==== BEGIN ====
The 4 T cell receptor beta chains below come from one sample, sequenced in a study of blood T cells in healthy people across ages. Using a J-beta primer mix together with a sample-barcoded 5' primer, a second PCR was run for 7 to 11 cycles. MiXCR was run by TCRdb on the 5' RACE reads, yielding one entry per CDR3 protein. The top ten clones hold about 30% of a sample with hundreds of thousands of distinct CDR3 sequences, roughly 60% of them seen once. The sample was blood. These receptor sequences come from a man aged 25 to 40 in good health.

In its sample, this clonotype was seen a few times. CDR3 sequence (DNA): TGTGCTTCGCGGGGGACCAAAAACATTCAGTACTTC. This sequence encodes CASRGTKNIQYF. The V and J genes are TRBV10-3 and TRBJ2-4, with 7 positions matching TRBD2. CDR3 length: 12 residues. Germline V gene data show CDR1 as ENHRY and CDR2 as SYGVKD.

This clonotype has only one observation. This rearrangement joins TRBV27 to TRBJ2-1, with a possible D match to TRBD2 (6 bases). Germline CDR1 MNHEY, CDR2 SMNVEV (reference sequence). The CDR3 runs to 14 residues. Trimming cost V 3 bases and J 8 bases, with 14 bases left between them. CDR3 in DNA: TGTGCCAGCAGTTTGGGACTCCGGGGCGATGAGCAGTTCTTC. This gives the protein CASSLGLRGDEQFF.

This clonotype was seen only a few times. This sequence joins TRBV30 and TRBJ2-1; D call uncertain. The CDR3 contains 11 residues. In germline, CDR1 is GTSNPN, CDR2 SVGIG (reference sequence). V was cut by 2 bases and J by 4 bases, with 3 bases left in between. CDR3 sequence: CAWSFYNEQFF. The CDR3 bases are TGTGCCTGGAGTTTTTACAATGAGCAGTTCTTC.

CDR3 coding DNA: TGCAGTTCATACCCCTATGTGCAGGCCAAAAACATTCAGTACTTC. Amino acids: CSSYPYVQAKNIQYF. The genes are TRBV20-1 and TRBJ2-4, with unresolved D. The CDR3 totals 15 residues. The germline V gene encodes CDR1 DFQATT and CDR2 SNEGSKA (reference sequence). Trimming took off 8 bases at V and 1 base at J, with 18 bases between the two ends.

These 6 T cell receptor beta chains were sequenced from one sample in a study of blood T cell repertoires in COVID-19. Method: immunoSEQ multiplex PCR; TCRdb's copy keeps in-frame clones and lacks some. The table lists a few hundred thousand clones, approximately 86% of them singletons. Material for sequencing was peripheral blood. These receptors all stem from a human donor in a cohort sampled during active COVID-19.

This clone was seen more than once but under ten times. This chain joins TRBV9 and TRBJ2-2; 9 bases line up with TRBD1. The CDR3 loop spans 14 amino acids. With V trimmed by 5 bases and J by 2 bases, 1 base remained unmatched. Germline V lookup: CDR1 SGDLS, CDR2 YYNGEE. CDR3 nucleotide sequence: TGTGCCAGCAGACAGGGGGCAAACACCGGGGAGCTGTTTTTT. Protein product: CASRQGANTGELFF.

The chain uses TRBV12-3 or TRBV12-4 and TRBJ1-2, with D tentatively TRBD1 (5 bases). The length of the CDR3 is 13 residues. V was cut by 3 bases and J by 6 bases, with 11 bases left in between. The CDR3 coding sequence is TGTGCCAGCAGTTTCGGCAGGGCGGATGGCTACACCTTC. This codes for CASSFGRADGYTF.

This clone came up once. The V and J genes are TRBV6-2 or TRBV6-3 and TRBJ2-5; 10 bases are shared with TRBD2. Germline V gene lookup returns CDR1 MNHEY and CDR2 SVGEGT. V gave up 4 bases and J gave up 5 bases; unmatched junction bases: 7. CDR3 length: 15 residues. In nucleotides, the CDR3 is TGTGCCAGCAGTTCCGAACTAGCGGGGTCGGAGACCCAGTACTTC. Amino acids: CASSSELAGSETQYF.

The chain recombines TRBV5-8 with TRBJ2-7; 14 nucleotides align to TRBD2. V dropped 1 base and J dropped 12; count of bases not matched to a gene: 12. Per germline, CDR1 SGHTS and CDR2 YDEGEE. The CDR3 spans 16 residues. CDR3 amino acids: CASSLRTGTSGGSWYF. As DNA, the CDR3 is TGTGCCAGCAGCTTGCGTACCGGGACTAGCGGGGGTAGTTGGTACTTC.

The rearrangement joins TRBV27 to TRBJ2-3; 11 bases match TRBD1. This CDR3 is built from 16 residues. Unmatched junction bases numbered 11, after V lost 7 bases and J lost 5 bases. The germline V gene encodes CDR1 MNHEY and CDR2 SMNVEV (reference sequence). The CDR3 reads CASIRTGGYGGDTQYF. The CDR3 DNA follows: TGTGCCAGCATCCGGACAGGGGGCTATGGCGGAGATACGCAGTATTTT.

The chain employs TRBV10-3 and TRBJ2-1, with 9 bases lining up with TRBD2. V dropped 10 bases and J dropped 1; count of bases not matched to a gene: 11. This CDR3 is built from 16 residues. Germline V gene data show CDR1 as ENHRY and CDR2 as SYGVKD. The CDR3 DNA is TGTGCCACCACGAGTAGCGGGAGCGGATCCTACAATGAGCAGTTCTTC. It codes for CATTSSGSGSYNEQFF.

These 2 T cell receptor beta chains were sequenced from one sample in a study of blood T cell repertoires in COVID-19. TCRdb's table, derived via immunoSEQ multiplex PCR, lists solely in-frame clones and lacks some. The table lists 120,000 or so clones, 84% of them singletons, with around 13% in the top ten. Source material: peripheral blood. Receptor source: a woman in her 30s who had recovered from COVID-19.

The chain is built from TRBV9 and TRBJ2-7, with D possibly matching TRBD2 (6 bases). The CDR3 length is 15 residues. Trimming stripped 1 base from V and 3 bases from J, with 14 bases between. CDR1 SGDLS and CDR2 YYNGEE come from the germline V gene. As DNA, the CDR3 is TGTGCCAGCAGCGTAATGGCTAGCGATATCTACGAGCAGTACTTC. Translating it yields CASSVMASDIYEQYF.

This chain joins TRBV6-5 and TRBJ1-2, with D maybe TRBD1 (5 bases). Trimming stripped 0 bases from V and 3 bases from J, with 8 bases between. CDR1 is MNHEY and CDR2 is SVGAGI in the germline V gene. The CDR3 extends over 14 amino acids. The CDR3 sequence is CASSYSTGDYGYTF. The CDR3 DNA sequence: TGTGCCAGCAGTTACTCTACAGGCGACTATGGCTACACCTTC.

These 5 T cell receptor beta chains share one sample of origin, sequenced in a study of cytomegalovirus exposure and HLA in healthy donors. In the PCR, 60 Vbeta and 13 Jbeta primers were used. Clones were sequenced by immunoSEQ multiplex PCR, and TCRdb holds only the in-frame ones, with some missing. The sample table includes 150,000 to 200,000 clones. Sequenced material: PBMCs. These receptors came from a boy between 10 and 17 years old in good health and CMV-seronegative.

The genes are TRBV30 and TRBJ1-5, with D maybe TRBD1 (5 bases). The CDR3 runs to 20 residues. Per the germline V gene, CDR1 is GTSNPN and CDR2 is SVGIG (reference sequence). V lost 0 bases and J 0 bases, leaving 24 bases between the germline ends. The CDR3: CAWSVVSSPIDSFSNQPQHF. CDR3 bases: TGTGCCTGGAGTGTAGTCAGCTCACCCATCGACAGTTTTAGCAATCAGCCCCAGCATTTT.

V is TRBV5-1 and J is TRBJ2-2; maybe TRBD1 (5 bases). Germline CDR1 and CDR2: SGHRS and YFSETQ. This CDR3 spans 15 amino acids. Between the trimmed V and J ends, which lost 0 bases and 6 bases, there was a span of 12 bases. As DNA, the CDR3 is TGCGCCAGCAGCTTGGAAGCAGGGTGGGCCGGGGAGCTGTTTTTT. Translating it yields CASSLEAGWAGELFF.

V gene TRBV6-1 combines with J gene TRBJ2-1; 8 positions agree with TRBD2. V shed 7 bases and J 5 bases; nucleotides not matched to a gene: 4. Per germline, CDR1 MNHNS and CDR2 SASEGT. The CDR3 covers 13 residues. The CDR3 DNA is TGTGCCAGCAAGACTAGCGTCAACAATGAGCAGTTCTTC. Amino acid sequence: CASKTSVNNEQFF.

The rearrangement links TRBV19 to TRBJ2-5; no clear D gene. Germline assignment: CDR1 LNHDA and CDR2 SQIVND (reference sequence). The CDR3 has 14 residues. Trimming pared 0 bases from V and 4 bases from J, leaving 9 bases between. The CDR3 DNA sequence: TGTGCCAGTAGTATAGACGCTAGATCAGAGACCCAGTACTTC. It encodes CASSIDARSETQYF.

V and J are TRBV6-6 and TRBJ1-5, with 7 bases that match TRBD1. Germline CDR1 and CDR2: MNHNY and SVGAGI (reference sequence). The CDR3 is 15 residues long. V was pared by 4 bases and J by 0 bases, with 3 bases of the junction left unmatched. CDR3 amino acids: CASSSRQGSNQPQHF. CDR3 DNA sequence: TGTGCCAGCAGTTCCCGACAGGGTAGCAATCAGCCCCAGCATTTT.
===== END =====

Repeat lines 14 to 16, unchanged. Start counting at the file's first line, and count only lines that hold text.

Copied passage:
The chain is built from TRBV9 and TRBJ2-7, with D possibly matching TRBD2 (6 bases). The CDR3 length is 15 residues. Trimming stripped 1 base from V and 3 bases from J, with 14 bases between. CDR1 SGDLS and CDR2 YYNGEE come from the germline V gene. As DNA, the CDR3 is TGTGCCAGCAGCGTAATGGCTAGCGATATCTACGAGCAGTACTTC. Translating it yields CASSVMASDIYEQYF.

This chain joins TRBV6-5 and TRBJ1-2, with D maybe TRBD1 (5 bases). Trimming stripped 0 bases from V and 3 bases from J, with 8 bases between. CDR1 is MNHEY and CDR2 is SVGAGI in the germline V gene. The CDR3 extends over 14 amino acids. The CDR3 sequence is CASSYSTGDYGYTF. The CDR3 DNA sequence: TGTGCCAGCAGTTACTCTACAGGCGACTATGGCTACACCTTC.

These 5 T cell receptor beta chains share one sample of origin, sequenced in a study of cytomegalovirus exposure and HLA in healthy donors. In the PCR, 60 Vbeta and 13 Jbeta primers were used. Clones were sequenced by immunoSEQ multiplex PCR, and TCRdb holds only the in-frame ones, with some missing. The sample table includes 150,000 to 200,000 clones. Sequenced material: PBMCs. These receptors came from a boy between 10 and 17 years old in good health and CMV-seronegative.